state = "live"
 description = "My new logic node."

Args

The args class allows you to specify variables that can be customized for use later in your logic node code. It uses the following syntax:

class args:
  format = Enum("week day custom")
  code = ""

You can specify the following types of variables in your args class:

  • String:  If a variable is set to a string, the string will be the default when using the logic node; otherwise, it can be set to "".
  • Int:  If a variable is set to a number, the number will be the default when using the logic node. A number has to be defined for a variable to be recognized as an Int variable.

When referencing Int type variables in logic, use int(self.VARNAME) instead of self.VARNAME. Not doing so may result in the value being returned as a string rather than an integer.

  • Enum():  Setting a variable to Enum() requires the function to be imported from the Logic Library. Options should be space-separated. Once set, creates a drop-down menu to allow selection of one of the options.​ 

The first item in an Enum() variable will be its default value.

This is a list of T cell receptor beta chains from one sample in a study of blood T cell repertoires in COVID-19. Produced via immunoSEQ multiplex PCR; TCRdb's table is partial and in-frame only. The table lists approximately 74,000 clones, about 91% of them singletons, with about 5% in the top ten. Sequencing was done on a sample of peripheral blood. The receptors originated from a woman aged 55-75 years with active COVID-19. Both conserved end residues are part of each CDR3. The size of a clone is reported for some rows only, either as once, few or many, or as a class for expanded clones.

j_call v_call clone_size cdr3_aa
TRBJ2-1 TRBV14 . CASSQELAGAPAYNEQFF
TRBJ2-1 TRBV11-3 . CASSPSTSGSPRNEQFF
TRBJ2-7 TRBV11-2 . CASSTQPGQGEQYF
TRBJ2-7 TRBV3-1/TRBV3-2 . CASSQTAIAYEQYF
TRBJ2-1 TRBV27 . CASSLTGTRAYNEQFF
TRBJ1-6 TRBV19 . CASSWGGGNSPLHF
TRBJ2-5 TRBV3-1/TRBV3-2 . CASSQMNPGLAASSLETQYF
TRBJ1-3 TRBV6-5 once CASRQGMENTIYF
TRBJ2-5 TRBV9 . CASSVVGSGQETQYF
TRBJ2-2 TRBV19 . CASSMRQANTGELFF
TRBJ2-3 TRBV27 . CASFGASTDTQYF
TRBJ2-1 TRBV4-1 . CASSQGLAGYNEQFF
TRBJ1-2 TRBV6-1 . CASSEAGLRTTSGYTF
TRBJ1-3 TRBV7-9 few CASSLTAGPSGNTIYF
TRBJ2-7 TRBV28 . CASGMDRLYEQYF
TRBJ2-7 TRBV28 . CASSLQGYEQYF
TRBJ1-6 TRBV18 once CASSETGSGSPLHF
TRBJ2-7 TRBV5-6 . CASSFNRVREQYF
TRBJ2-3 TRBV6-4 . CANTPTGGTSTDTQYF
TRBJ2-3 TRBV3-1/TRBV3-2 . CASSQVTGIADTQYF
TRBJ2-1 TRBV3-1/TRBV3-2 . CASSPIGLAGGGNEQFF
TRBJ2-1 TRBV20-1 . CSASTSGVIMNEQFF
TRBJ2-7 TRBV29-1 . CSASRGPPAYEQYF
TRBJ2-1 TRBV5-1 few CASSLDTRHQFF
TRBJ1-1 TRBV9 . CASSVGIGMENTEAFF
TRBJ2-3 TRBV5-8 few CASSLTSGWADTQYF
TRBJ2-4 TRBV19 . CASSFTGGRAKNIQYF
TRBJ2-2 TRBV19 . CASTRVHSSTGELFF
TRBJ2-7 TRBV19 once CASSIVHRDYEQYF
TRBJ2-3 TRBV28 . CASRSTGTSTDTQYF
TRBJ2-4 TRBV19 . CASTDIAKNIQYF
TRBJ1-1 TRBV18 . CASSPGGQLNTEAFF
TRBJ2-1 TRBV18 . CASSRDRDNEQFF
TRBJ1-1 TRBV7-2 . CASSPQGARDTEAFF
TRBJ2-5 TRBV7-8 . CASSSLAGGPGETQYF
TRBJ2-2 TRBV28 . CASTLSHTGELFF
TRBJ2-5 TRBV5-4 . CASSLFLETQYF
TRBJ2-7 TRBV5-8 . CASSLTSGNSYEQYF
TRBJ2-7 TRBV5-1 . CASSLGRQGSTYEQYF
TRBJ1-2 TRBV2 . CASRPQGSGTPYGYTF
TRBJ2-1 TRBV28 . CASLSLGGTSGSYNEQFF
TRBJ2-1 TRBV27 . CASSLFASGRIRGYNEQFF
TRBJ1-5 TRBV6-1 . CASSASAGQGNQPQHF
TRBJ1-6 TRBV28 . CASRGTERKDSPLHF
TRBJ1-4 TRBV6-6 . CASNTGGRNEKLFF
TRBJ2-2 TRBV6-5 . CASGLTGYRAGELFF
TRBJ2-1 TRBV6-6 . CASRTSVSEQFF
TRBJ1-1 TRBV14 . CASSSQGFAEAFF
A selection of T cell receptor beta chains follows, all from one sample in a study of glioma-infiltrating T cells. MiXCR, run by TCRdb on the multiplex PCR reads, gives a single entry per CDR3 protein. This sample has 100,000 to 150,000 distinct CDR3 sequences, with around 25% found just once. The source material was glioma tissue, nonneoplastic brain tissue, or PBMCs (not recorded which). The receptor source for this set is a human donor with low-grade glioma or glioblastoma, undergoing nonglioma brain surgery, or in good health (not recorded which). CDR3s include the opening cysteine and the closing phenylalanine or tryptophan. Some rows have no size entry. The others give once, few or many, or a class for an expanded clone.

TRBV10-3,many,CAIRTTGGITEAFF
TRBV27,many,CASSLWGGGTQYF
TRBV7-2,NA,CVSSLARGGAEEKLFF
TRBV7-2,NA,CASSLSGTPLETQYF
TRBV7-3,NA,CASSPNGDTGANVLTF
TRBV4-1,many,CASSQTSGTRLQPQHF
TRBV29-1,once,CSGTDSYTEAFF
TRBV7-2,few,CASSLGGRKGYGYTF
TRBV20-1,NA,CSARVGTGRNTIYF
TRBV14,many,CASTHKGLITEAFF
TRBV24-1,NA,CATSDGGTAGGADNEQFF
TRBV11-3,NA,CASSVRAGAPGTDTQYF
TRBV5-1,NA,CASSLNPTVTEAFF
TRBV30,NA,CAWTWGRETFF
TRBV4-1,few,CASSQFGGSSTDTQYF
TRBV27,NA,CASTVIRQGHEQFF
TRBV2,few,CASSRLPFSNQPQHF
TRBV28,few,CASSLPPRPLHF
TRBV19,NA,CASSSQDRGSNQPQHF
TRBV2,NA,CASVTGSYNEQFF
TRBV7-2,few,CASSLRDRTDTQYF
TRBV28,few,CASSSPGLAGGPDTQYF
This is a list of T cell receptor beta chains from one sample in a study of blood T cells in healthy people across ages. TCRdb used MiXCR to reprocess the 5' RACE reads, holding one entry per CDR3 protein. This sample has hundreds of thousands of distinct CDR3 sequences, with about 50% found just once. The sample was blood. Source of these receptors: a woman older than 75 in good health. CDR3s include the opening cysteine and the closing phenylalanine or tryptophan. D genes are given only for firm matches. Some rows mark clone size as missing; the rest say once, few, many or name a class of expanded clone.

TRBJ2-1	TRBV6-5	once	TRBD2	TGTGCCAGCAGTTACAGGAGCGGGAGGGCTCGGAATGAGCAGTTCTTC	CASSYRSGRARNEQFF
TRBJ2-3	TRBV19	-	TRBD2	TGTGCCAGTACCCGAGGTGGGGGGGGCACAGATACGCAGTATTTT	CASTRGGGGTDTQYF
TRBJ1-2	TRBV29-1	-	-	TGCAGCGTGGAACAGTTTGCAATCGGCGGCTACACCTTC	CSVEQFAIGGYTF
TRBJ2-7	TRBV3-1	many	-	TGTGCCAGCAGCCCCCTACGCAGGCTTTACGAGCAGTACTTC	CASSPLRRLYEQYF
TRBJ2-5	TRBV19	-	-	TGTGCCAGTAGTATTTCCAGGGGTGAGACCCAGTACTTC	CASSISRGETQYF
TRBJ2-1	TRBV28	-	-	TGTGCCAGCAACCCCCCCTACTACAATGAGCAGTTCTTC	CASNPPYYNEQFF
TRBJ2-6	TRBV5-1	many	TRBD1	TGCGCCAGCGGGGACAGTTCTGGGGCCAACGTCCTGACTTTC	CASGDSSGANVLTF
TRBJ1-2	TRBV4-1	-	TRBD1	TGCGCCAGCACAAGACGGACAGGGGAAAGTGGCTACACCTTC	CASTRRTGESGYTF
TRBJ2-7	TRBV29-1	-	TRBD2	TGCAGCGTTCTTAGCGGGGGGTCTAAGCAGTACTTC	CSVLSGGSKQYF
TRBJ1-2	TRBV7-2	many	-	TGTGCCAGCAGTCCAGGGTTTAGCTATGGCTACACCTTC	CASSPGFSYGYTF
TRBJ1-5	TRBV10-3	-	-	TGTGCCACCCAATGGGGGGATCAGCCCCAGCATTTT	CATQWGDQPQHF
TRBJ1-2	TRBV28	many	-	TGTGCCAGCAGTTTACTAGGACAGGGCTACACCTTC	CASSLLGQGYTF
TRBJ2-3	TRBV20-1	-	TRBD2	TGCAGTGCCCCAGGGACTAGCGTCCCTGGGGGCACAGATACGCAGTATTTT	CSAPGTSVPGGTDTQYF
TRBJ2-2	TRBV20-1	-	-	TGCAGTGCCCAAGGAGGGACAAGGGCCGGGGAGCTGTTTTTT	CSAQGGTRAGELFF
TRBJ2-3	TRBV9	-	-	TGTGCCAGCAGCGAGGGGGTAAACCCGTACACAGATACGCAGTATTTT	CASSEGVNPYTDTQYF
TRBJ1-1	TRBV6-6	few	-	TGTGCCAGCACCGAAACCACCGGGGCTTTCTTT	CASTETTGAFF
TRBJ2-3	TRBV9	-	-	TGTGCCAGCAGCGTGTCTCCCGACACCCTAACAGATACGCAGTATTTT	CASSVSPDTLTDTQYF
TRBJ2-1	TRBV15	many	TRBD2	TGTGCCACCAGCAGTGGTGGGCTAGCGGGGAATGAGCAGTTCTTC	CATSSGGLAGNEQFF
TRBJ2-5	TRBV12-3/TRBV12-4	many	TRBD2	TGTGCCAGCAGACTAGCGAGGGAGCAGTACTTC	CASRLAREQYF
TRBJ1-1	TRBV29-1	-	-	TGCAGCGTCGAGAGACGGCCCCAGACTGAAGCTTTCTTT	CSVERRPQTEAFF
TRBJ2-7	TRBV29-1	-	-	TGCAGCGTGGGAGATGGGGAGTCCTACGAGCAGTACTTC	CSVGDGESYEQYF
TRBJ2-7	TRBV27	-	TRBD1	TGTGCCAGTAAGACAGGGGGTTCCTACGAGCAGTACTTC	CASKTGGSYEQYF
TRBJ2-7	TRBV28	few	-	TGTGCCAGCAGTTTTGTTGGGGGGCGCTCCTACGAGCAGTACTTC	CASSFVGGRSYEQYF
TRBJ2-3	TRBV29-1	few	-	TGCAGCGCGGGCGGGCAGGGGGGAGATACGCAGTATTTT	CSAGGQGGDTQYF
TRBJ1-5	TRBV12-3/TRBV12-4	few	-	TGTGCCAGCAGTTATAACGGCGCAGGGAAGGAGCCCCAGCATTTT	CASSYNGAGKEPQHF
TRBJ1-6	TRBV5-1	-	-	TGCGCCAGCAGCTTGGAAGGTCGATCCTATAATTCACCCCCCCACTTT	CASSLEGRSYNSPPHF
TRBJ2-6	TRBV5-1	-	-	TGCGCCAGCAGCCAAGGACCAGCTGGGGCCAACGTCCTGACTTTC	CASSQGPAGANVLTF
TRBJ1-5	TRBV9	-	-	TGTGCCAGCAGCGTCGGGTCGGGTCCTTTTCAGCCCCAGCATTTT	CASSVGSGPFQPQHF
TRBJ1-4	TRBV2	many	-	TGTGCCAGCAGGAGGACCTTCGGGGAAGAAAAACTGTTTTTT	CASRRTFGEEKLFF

• Set():  Setting a variable to Set() requires the function to be imported from the Logic Library. Can contain a mixture of values and allows for the selection of multiple options; multiple options should be space-separated. Saves as a set.

You must include a default value for the drop-down after the comma within the parentheses.

  • Email():  Setting a variable to Email() requires the function to be imported from the Logic Library. Allows a field for a single email.
  • Emails():  Setting a variable to Emails() requires the function to be imported from the Logic Library. Allows for a list of valid emails, separated by commas.
  • Datetime():  Setting a variable to Datetime() requires the function to be imported from the Logic Library. Allows for setting a time and date in the following format: YYYY-MM-DD HH:MM
  • HTML():  Setting a variable to HTML() requires the function to be imported from the Logic Library. Creates an input field with a Rich Text Editor.
  • Expression():  Setting a variable to Expression() requires the function to be imported from the Logic Library. Creates an input field for Python code.

Other args specific variables:

Additionally, there are some optional args variables that allow you to specify whether a value is required or can be piped, or if it is encrypted.

  • PIPEABLE:  Allows piping syntax to be used in the field (i.e., ${q1.val} or [pipe: q1]). Allows for a list of values.

Int type variables do not support pipes.

  • REQUIRED:  Arguments that are required. Allows for a list of values and shows a warning message when left blank.
  • ENCRYPTED:  The field will include a link to the logic node debug page for encryption in the description. Allows for a list of values.

Example:

from hermes.collect.logic import Enum, Set, Email, Emails, Datetime, HTML, Expression
…
class args:
 subject = "My Email Subject"
 emailsSent = 1